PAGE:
The plaque beside the white picket fence tells the story of this white clapboard house. The house began as a small one and a half storey frame structure around 1800, and remained, growing all the while, in the same family for 5 generations. The family were cousins of the Battlefield Museum house (the Gage House), so it's only natural that they would seek each others' company when things got tough - in this case, when the property was finally sold, and the house faced demolition or moving.
The solemn symmetrical facade, the grand neoclassical portico resting on (to me) slightly too large ionic capitals on fluted columns, sitting in a wide lawn bordered by white picket fence and tall old trees - what a vision, even on a dull day. Looks like it's stood there for 200 years.
And the interior! A beautiful gift shop, convenient offices and washroom, and several rooms of displays telling the story of the house, its family, the war of 1812 battle fought on this very property. And then there's the actual early 1800's parlour with its neoclassical mantel and chimney cupboards topped with elliptical arches with radiating reeded sunburst and keystone, and pilasters. Exquisite!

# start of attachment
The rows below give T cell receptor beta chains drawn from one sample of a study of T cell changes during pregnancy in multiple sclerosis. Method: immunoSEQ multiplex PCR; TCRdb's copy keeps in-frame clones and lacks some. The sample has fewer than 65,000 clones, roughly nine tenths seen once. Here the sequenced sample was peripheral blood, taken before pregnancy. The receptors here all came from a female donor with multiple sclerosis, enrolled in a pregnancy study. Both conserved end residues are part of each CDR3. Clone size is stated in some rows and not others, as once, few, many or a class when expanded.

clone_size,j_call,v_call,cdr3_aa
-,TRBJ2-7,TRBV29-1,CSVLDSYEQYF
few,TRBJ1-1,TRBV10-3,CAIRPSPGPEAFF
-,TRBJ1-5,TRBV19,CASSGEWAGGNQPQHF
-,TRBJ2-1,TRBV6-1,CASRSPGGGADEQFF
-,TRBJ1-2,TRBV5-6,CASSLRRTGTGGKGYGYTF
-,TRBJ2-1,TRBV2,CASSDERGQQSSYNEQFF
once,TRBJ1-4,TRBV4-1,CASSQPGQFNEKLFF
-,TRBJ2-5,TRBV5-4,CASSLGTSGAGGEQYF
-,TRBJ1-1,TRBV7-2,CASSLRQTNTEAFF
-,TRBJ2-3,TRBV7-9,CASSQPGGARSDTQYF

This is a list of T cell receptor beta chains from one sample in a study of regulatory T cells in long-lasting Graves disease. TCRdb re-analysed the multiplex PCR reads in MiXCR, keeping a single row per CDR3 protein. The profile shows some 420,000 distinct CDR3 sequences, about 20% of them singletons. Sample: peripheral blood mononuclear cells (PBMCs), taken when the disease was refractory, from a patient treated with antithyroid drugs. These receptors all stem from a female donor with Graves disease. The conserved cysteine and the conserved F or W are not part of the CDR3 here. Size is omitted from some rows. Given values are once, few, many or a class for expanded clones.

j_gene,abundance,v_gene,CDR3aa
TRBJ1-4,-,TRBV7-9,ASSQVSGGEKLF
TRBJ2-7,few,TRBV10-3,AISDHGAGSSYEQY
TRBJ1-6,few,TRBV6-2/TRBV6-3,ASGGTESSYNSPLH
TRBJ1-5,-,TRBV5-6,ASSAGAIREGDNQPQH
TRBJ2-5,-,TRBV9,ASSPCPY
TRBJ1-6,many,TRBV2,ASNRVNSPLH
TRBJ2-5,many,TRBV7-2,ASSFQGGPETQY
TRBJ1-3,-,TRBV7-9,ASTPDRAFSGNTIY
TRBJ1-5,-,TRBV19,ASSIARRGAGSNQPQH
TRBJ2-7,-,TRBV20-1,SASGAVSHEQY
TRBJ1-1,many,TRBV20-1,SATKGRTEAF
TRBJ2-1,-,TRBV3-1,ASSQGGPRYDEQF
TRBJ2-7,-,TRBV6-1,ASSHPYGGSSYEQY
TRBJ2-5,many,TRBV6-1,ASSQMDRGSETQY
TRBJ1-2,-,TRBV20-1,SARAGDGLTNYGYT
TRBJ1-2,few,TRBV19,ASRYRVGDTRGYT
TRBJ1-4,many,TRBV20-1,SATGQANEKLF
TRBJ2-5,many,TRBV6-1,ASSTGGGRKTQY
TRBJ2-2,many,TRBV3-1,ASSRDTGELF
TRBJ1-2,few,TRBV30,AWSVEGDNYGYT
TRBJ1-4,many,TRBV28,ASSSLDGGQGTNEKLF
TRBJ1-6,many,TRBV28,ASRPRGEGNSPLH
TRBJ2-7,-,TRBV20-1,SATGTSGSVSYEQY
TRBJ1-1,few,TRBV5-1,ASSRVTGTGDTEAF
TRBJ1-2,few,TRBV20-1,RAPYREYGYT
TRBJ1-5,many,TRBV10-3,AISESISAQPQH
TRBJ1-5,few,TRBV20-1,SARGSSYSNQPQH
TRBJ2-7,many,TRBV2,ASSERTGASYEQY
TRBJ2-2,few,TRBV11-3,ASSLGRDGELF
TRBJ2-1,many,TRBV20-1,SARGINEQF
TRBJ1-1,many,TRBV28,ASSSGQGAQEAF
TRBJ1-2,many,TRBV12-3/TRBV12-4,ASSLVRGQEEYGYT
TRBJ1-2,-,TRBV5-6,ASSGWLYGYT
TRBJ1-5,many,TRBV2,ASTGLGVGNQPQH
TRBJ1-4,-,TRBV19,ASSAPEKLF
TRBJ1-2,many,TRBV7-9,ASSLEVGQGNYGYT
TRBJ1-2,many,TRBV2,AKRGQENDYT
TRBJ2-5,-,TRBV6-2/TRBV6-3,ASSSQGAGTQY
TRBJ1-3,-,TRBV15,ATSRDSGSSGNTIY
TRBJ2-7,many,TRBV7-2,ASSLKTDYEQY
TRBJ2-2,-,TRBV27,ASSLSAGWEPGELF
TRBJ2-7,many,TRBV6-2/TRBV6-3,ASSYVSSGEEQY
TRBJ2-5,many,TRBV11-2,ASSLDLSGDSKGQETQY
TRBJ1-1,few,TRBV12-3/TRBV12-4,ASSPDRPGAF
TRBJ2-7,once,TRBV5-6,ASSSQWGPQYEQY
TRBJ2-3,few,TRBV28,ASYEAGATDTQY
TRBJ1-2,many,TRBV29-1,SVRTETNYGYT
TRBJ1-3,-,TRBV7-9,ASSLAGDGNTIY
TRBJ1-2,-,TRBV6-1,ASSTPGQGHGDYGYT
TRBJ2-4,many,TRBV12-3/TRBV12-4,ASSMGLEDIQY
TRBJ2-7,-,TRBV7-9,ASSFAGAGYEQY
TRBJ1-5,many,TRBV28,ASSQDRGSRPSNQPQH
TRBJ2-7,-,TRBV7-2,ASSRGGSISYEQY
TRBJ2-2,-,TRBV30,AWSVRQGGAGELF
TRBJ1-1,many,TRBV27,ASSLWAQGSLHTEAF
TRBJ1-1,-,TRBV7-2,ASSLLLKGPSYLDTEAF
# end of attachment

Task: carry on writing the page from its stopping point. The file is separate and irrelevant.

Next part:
|is this little Gothic chair not a treasure?
Notice the stenciling which restoration work discovered below the ceiling? I spent a long time in "Grandma Nash's parlour" (that would be Anna Catherine Munn Nash to me, of course.)
And the really great news about the Nash-Jackson house? It's only the beginning of the historic house adventure that is Battlefield House Museum and Park.